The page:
It’s important for us to give people from our own direct community a space to perform, because a lot of these artists don’t consider themselves to be writers, so entering into a foreign space to exhibit – that might be too much of a step for them to take themselves.
Yes, even submitting your work is sometimes too intimidating.
We want a place where you can be experimental.
I also love the different genres. For example, in the most recent performance, there was fictional narrative poetry, and then the next one was almost a journal entry, reflective on that person’s life, totally truthful.
We don’t actually vet anyone’s writing. It’s always coincidence and happenstance the way things end up working cohesively. Cohesive, but with a very varied range of what the audience will see.
Speaking of cohesiveness: one of the reasons the series is called drift, is that every performance is in a different space, and not only in a gallery. I’ve been to one online because of corona, one in a rose garden, one in an abandoned chicken factory, to name a few. I love this – it gets rid of the hierarchy of needing a gallery space: a park filled with roses or an empty lot is just as legitimate a space for experiment and performance as more well-known galleries where you’ve also met, like Horse and Pony. This encourages us to create our own spaces – we don’t need permission.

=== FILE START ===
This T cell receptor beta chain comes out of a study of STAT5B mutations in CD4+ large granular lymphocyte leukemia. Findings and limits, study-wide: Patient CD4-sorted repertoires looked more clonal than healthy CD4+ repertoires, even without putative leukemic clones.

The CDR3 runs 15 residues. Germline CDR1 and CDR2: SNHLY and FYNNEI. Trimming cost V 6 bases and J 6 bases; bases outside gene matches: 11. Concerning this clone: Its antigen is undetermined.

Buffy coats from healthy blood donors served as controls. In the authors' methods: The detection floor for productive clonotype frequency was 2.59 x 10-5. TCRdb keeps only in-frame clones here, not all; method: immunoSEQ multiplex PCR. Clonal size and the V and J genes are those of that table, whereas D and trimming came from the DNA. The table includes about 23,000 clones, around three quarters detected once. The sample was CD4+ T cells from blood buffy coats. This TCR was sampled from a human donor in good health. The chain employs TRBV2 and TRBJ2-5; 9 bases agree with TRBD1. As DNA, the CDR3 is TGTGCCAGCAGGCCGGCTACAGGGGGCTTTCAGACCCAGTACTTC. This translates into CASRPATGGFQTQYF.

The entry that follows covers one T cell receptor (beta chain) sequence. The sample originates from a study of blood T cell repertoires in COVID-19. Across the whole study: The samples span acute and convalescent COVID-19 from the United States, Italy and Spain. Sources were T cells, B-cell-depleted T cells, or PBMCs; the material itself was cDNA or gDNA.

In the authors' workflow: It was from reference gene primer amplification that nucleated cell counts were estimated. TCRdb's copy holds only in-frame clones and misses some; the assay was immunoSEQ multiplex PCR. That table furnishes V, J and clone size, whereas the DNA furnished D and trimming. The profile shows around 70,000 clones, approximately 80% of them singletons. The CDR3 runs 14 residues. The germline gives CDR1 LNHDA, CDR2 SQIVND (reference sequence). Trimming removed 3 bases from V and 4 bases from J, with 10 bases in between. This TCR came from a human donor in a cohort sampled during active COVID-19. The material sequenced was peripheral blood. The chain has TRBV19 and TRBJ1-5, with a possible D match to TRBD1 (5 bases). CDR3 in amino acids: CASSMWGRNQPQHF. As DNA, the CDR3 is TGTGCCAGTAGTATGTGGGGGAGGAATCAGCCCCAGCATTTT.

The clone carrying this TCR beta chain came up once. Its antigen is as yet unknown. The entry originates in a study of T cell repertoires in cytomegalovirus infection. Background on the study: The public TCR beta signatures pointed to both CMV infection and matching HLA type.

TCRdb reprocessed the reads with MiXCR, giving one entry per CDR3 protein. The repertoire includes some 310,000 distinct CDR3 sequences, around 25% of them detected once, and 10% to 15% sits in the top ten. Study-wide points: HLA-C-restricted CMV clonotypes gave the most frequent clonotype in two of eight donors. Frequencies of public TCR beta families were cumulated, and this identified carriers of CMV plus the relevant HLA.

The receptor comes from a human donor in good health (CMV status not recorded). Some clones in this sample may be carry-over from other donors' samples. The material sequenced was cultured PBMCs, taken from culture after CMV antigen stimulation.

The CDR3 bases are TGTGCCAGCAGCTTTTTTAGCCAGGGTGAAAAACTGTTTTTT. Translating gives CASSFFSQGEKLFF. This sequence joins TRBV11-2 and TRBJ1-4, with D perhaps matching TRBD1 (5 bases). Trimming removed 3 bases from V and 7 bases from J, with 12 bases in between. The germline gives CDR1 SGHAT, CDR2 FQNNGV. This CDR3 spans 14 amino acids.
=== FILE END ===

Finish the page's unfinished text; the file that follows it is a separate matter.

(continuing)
Yeah – we’ve done some in established spaces, and then some more rogue ones – and I think the ever-changing location is important so we don’t get tied to a particular scene or get notoriety with a particular gallery.
You don’t want to make it fashion.
Exactly. There’s always new people at each one. It’s important to have events that are outside the constraints of the art world, because there’s so much pressure to conform there, especially in Berlin.
There’s also not an obsession about cohesiveness in your social media.
We leave it completely up to the artists to have autonomy over their own image.
That is of course more realistic to what the internet is like. When technology is represented as only sleek, like we live in a sleek era, I think it’s comical. It’s pretend, because our technology is endless variation and clutter, on our computer, our apps, on the internet. This leads to another thing I want to discuss: the archiving of all the drift performances.
We like to put an emphasis on filming, on documenting the performances really well. So many readings are horribly filmed: one static camera at the front, recording audio from the camera, etc.
It’s this weird habitual bitterness towards technology.
It’s technophobia. A well-made archive of the performance can enhance what’s being said.
And the artists deserve it – to preserve the work nicely is to respect it.
Exactly. It’s also a document for them, and then good for us to show what we do.
Going back to the technophobia within the literature community, I wonder if it comes from a desire for authenticity. People are afraid that technology is inauthentic.
But it’s naive to assume that technology and authenticity contradict one another. Our online self has become our authentic self.
As evening drew near, our conversation turned to the dropping temperature. I thanked Sam for the interview and we walked back towards the train station, wondering aloud how our current pandemic isolation, our ever-stronger online identities, and our need for new community structures would play into future formation of our own art and literature worlds. The next drift will be a socially-distanced walk; keep an eye on the website for new announcements.